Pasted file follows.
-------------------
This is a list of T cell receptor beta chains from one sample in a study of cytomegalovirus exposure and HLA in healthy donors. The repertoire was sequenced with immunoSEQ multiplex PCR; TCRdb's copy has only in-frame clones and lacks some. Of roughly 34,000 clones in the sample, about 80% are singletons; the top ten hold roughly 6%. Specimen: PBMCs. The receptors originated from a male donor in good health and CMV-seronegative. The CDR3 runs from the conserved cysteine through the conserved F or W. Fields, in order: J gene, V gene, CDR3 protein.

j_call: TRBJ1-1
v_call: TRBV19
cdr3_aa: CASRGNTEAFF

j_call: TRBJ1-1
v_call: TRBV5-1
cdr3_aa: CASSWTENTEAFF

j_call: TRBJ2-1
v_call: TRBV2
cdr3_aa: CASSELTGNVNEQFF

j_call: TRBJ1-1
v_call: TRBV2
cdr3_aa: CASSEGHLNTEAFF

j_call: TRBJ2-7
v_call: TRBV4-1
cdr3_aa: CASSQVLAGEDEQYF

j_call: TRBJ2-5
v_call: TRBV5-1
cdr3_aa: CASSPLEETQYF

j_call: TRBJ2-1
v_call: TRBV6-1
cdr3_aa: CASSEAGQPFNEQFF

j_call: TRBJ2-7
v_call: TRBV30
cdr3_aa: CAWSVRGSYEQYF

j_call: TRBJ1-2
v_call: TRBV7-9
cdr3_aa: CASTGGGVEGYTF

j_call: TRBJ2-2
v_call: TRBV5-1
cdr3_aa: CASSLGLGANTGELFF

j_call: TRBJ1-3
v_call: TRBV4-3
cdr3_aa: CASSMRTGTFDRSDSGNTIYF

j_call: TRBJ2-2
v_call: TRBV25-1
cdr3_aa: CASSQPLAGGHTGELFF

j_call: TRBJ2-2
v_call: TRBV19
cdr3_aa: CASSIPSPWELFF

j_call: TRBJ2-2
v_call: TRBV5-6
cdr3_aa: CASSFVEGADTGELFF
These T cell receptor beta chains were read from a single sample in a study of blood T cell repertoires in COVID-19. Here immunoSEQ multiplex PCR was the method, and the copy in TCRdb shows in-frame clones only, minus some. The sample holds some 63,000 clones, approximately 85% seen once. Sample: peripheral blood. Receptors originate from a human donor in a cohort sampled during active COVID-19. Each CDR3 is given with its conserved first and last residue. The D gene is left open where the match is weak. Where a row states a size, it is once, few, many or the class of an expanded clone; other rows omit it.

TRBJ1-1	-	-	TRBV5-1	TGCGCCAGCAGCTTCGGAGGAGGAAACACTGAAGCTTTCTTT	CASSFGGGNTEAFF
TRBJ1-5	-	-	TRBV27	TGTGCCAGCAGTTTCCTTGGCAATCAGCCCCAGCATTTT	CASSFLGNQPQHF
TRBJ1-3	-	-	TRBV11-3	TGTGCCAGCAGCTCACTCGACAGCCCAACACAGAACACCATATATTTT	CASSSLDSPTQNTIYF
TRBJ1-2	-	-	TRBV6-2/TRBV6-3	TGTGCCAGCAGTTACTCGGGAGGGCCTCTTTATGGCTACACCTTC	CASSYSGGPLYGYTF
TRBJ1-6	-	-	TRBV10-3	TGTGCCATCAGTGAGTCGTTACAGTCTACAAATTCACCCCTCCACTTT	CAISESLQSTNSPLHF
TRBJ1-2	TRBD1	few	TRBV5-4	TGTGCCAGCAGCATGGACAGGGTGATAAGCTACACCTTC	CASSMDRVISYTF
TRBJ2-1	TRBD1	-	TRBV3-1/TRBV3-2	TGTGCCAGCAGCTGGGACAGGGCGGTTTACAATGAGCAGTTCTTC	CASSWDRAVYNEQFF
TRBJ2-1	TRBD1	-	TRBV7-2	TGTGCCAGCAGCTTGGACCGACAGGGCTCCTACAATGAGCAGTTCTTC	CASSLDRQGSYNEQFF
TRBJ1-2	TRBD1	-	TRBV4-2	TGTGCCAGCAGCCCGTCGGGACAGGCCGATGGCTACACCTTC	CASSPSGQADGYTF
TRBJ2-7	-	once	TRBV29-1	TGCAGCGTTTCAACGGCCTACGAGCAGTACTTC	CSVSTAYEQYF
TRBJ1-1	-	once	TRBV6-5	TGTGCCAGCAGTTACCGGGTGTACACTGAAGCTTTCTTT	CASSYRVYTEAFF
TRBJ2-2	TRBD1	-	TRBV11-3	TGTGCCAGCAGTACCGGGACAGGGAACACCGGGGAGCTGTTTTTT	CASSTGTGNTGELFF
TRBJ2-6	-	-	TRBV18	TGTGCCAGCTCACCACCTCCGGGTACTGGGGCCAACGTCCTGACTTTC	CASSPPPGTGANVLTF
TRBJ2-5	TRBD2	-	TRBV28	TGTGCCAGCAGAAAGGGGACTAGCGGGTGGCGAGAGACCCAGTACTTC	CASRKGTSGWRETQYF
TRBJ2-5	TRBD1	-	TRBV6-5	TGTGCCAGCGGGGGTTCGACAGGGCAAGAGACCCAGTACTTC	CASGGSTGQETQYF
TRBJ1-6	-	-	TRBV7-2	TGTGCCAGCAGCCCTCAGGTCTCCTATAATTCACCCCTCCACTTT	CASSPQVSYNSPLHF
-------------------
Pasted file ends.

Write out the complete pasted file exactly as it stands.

This is a list of T cell receptor beta chains from one sample in a study of cytomegalovirus exposure and HLA in healthy donors. The repertoire was sequenced with immunoSEQ multiplex PCR; TCRdb's copy has only in-frame clones and lacks some. Of roughly 34,000 clones in the sample, about 80% are singletons; the top ten hold roughly 6%. Specimen: PBMCs. The receptors originated from a male donor in good health and CMV-seronegative. The CDR3 runs from the conserved cysteine through the conserved F or W. Fields, in order: J gene, V gene, CDR3 protein.

j_call: TRBJ1-1
v_call: TRBV19
cdr3_aa: CASRGNTEAFF

j_call: TRBJ1-1
v_call: TRBV5-1
cdr3_aa: CASSWTENTEAFF

j_call: TRBJ2-1
v_call: TRBV2
cdr3_aa: CASSELTGNVNEQFF

j_call: TRBJ1-1
v_call: TRBV2
cdr3_aa: CASSEGHLNTEAFF

j_call: TRBJ2-7
v_call: TRBV4-1
cdr3_aa: CASSQVLAGEDEQYF

j_call: TRBJ2-5
v_call: TRBV5-1
cdr3_aa: CASSPLEETQYF

j_call: TRBJ2-1
v_call: TRBV6-1
cdr3_aa: CASSEAGQPFNEQFF

j_call: TRBJ2-7
v_call: TRBV30
cdr3_aa: CAWSVRGSYEQYF

j_call: TRBJ1-2
v_call: TRBV7-9
cdr3_aa: CASTGGGVEGYTF

j_call: TRBJ2-2
v_call: TRBV5-1
cdr3_aa: CASSLGLGANTGELFF

j_call: TRBJ1-3
v_call: TRBV4-3
cdr3_aa: CASSMRTGTFDRSDSGNTIYF

j_call: TRBJ2-2
v_call: TRBV25-1
cdr3_aa: CASSQPLAGGHTGELFF

j_call: TRBJ2-2
v_call: TRBV19
cdr3_aa: CASSIPSPWELFF

j_call: TRBJ2-2
v_call: TRBV5-6
cdr3_aa: CASSFVEGADTGELFF
These T cell receptor beta chains were read from a single sample in a study of blood T cell repertoires in COVID-19. Here immunoSEQ multiplex PCR was the method, and the copy in TCRdb shows in-frame clones only, minus some. The sample holds some 63,000 clones, approximately 85% seen once. Sample: peripheral blood. Receptors originate from a human donor in a cohort sampled during active COVID-19. Each CDR3 is given with its conserved first and last residue. The D gene is left open where the match is weak. Where a row states a size, it is once, few, many or the class of an expanded clone; other rows omit it.

TRBJ1-1	-	-	TRBV5-1	TGCGCCAGCAGCTTCGGAGGAGGAAACACTGAAGCTTTCTTT	CASSFGGGNTEAFF
TRBJ1-5	-	-	TRBV27	TGTGCCAGCAGTTTCCTTGGCAATCAGCCCCAGCATTTT	CASSFLGNQPQHF
TRBJ1-3	-	-	TRBV11-3	TGTGCCAGCAGCTCACTCGACAGCCCAACACAGAACACCATATATTTT	CASSSLDSPTQNTIYF
TRBJ1-2	-	-	TRBV6-2/TRBV6-3	TGTGCCAGCAGTTACTCGGGAGGGCCTCTTTATGGCTACACCTTC	CASSYSGGPLYGYTF
TRBJ1-6	-	-	TRBV10-3	TGTGCCATCAGTGAGTCGTTACAGTCTACAAATTCACCCCTCCACTTT	CAISESLQSTNSPLHF
TRBJ1-2	TRBD1	few	TRBV5-4	TGTGCCAGCAGCATGGACAGGGTGATAAGCTACACCTTC	CASSMDRVISYTF
TRBJ2-1	TRBD1	-	TRBV3-1/TRBV3-2	TGTGCCAGCAGCTGGGACAGGGCGGTTTACAATGAGCAGTTCTTC	CASSWDRAVYNEQFF
TRBJ2-1	TRBD1	-	TRBV7-2	TGTGCCAGCAGCTTGGACCGACAGGGCTCCTACAATGAGCAGTTCTTC	CASSLDRQGSYNEQFF
TRBJ1-2	TRBD1	-	TRBV4-2	TGTGCCAGCAGCCCGTCGGGACAGGCCGATGGCTACACCTTC	CASSPSGQADGYTF
TRBJ2-7	-	once	TRBV29-1	TGCAGCGTTTCAACGGCCTACGAGCAGTACTTC	CSVSTAYEQYF
TRBJ1-1	-	once	TRBV6-5	TGTGCCAGCAGTTACCGGGTGTACACTGAAGCTTTCTTT	CASSYRVYTEAFF
TRBJ2-2	TRBD1	-	TRBV11-3	TGTGCCAGCAGTACCGGGACAGGGAACACCGGGGAGCTGTTTTTT	CASSTGTGNTGELFF
TRBJ2-6	-	-	TRBV18	TGTGCCAGCTCACCACCTCCGGGTACTGGGGCCAACGTCCTGACTTTC	CASSPPPGTGANVLTF
TRBJ2-5	TRBD2	-	TRBV28	TGTGCCAGCAGAAAGGGGACTAGCGGGTGGCGAGAGACCCAGTACTTC	CASRKGTSGWRETQYF
TRBJ2-5	TRBD1	-	TRBV6-5	TGTGCCAGCGGGGGTTCGACAGGGCAAGAGACCCAGTACTTC	CASGGSTGQETQYF
TRBJ1-6	-	-	TRBV7-2	TGTGCCAGCAGCCCTCAGGTCTCCTATAATTCACCCCTCCACTTT	CASSPQVSYNSPLHF